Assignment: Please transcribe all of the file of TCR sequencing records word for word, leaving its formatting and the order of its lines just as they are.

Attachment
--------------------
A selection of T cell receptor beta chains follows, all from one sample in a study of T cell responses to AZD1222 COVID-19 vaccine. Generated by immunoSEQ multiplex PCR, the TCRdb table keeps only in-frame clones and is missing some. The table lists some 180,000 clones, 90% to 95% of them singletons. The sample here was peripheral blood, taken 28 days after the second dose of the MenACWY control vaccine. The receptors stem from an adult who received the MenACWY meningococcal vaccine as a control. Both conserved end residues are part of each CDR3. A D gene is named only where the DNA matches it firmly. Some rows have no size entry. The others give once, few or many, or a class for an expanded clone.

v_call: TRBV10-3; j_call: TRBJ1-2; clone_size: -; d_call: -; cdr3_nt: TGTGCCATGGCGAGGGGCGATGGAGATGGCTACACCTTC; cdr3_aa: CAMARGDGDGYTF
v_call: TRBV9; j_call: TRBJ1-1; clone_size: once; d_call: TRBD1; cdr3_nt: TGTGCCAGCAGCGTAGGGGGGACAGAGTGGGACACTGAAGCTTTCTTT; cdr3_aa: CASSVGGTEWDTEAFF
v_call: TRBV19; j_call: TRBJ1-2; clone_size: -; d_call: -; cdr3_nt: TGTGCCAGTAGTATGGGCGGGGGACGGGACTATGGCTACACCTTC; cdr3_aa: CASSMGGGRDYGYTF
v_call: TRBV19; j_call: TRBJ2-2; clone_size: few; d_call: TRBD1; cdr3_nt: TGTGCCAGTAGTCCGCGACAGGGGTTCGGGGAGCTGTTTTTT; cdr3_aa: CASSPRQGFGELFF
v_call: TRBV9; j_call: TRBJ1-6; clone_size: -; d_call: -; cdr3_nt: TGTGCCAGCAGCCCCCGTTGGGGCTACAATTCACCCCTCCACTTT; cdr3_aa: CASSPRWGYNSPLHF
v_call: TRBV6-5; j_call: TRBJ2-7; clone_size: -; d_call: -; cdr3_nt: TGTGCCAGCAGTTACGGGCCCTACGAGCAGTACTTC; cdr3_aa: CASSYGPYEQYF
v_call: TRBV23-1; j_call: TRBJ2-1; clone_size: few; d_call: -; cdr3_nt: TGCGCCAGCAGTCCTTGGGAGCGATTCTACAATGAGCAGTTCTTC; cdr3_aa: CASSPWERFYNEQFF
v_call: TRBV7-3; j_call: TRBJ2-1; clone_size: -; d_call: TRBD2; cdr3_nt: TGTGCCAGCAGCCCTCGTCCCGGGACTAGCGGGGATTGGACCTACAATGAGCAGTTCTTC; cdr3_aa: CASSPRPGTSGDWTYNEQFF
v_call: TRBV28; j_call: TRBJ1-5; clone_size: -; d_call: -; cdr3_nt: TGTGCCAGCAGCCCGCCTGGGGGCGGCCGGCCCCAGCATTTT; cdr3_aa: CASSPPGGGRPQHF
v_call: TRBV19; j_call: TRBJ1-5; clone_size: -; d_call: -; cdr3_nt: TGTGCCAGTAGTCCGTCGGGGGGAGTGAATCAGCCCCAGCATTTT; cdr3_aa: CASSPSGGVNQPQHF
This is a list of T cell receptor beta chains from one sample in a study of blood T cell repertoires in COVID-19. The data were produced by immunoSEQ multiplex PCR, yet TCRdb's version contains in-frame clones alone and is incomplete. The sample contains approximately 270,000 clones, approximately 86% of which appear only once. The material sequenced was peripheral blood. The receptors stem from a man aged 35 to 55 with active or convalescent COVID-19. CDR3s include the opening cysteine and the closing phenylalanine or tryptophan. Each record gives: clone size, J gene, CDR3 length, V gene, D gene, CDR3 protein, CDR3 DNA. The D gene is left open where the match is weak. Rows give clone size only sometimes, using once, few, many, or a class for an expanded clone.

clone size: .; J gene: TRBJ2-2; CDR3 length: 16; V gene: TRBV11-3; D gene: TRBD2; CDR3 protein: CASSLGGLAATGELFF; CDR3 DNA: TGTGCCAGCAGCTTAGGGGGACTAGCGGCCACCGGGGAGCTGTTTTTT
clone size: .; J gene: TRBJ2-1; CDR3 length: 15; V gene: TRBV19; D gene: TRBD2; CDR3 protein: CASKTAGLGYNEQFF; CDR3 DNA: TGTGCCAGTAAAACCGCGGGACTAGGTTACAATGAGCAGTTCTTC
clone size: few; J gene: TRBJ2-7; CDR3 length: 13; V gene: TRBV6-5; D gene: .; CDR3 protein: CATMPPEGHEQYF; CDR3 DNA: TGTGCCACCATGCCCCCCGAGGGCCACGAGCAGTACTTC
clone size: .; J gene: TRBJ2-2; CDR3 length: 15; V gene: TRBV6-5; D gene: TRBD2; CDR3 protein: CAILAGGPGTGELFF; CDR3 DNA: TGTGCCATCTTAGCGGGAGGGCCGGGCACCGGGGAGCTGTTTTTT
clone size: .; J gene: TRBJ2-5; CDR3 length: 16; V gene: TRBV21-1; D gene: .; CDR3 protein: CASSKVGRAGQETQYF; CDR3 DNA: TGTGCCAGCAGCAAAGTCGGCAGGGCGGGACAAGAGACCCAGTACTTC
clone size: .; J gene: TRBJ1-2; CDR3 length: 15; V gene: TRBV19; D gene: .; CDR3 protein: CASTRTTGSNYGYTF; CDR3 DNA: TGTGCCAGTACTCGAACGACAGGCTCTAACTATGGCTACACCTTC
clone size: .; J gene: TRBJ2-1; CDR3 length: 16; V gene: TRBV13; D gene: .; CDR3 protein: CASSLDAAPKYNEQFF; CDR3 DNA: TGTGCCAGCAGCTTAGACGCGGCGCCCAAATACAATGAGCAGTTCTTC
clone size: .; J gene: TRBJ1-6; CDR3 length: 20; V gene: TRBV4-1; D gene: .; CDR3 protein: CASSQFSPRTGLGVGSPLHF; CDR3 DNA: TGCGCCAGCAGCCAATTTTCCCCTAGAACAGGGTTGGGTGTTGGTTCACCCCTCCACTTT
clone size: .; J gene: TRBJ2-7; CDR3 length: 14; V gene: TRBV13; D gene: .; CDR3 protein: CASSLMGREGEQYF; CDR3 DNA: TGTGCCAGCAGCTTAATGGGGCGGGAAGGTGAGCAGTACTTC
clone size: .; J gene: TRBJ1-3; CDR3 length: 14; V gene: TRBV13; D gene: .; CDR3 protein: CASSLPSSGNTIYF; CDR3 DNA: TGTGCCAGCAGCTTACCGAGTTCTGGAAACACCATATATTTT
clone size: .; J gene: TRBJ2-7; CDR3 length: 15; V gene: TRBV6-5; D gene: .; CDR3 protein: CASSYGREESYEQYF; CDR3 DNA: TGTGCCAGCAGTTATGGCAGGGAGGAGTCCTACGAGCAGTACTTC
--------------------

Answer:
A selection of T cell receptor beta chains follows, all from one sample in a study of T cell responses to AZD1222 COVID-19 vaccine. Generated by immunoSEQ multiplex PCR, the TCRdb table keeps only in-frame clones and is missing some. The table lists some 180,000 clones, 90% to 95% of them singletons. The sample here was peripheral blood, taken 28 days after the second dose of the MenACWY control vaccine. The receptors stem from an adult who received the MenACWY meningococcal vaccine as a control. Both conserved end residues are part of each CDR3. A D gene is named only where the DNA matches it firmly. Some rows have no size entry. The others give once, few or many, or a class for an expanded clone.

v_call: TRBV10-3; j_call: TRBJ1-2; clone_size: -; d_call: -; cdr3_nt: TGTGCCATGGCGAGGGGCGATGGAGATGGCTACACCTTC; cdr3_aa: CAMARGDGDGYTF
v_call: TRBV9; j_call: TRBJ1-1; clone_size: once; d_call: TRBD1; cdr3_nt: TGTGCCAGCAGCGTAGGGGGGACAGAGTGGGACACTGAAGCTTTCTTT; cdr3_aa: CASSVGGTEWDTEAFF
v_call: TRBV19; j_call: TRBJ1-2; clone_size: -; d_call: -; cdr3_nt: TGTGCCAGTAGTATGGGCGGGGGACGGGACTATGGCTACACCTTC; cdr3_aa: CASSMGGGRDYGYTF
v_call: TRBV19; j_call: TRBJ2-2; clone_size: few; d_call: TRBD1; cdr3_nt: TGTGCCAGTAGTCCGCGACAGGGGTTCGGGGAGCTGTTTTTT; cdr3_aa: CASSPRQGFGELFF
v_call: TRBV9; j_call: TRBJ1-6; clone_size: -; d_call: -; cdr3_nt: TGTGCCAGCAGCCCCCGTTGGGGCTACAATTCACCCCTCCACTTT; cdr3_aa: CASSPRWGYNSPLHF
v_call: TRBV6-5; j_call: TRBJ2-7; clone_size: -; d_call: -; cdr3_nt: TGTGCCAGCAGTTACGGGCCCTACGAGCAGTACTTC; cdr3_aa: CASSYGPYEQYF
v_call: TRBV23-1; j_call: TRBJ2-1; clone_size: few; d_call: -; cdr3_nt: TGCGCCAGCAGTCCTTGGGAGCGATTCTACAATGAGCAGTTCTTC; cdr3_aa: CASSPWERFYNEQFF
v_call: TRBV7-3; j_call: TRBJ2-1; clone_size: -; d_call: TRBD2; cdr3_nt: TGTGCCAGCAGCCCTCGTCCCGGGACTAGCGGGGATTGGACCTACAATGAGCAGTTCTTC; cdr3_aa: CASSPRPGTSGDWTYNEQFF
v_call: TRBV28; j_call: TRBJ1-5; clone_size: -; d_call: -; cdr3_nt: TGTGCCAGCAGCCCGCCTGGGGGCGGCCGGCCCCAGCATTTT; cdr3_aa: CASSPPGGGRPQHF
v_call: TRBV19; j_call: TRBJ1-5; clone_size: -; d_call: -; cdr3_nt: TGTGCCAGTAGTCCGTCGGGGGGAGTGAATCAGCCCCAGCATTTT; cdr3_aa: CASSPSGGVNQPQHF
This is a list of T cell receptor beta chains from one sample in a study of blood T cell repertoires in COVID-19. The data were produced by immunoSEQ multiplex PCR, yet TCRdb's version contains in-frame clones alone and is incomplete. The sample contains approximately 270,000 clones, approximately 86% of which appear only once. The material sequenced was peripheral blood. The receptors stem from a man aged 35 to 55 with active or convalescent COVID-19. CDR3s include the opening cysteine and the closing phenylalanine or tryptophan. Each record gives: clone size, J gene, CDR3 length, V gene, D gene, CDR3 protein, CDR3 DNA. The D gene is left open where the match is weak. Rows give clone size only sometimes, using once, few, many, or a class for an expanded clone.

clone size: .; J gene: TRBJ2-2; CDR3 length: 16; V gene: TRBV11-3; D gene: TRBD2; CDR3 protein: CASSLGGLAATGELFF; CDR3 DNA: TGTGCCAGCAGCTTAGGGGGACTAGCGGCCACCGGGGAGCTGTTTTTT
clone size: .; J gene: TRBJ2-1; CDR3 length: 15; V gene: TRBV19; D gene: TRBD2; CDR3 protein: CASKTAGLGYNEQFF; CDR3 DNA: TGTGCCAGTAAAACCGCGGGACTAGGTTACAATGAGCAGTTCTTC
clone size: few; J gene: TRBJ2-7; CDR3 length: 13; V gene: TRBV6-5; D gene: .; CDR3 protein: CATMPPEGHEQYF; CDR3 DNA: TGTGCCACCATGCCCCCCGAGGGCCACGAGCAGTACTTC
clone size: .; J gene: TRBJ2-2; CDR3 length: 15; V gene: TRBV6-5; D gene: TRBD2; CDR3 protein: CAILAGGPGTGELFF; CDR3 DNA: TGTGCCATCTTAGCGGGAGGGCCGGGCACCGGGGAGCTGTTTTTT
clone size: .; J gene: TRBJ2-5; CDR3 length: 16; V gene: TRBV21-1; D gene: .; CDR3 protein: CASSKVGRAGQETQYF; CDR3 DNA: TGTGCCAGCAGCAAAGTCGGCAGGGCGGGACAAGAGACCCAGTACTTC
clone size: .; J gene: TRBJ1-2; CDR3 length: 15; V gene: TRBV19; D gene: .; CDR3 protein: CASTRTTGSNYGYTF; CDR3 DNA: TGTGCCAGTACTCGAACGACAGGCTCTAACTATGGCTACACCTTC
clone size: .; J gene: TRBJ2-1; CDR3 length: 16; V gene: TRBV13; D gene: .; CDR3 protein: CASSLDAAPKYNEQFF; CDR3 DNA: TGTGCCAGCAGCTTAGACGCGGCGCCCAAATACAATGAGCAGTTCTTC
clone size: .; J gene: TRBJ1-6; CDR3 length: 20; V gene: TRBV4-1; D gene: .; CDR3 protein: CASSQFSPRTGLGVGSPLHF; CDR3 DNA: TGCGCCAGCAGCCAATTTTCCCCTAGAACAGGGTTGGGTGTTGGTTCACCCCTCCACTTT
clone size: .; J gene: TRBJ2-7; CDR3 length: 14; V gene: TRBV13; D gene: .; CDR3 protein: CASSLMGREGEQYF; CDR3 DNA: TGTGCCAGCAGCTTAATGGGGCGGGAAGGTGAGCAGTACTTC
clone size: .; J gene: TRBJ1-3; CDR3 length: 14; V gene: TRBV13; D gene: .; CDR3 protein: CASSLPSSGNTIYF; CDR3 DNA: TGTGCCAGCAGCTTACCGAGTTCTGGAAACACCATATATTTT
clone size: .; J gene: TRBJ2-7; CDR3 length: 15; V gene: TRBV6-5; D gene: .; CDR3 protein: CASSYGREESYEQYF; CDR3 DNA: TGTGCCAGCAGTTATGGCAGGGAGGAGTCCTACGAGCAGTACTTC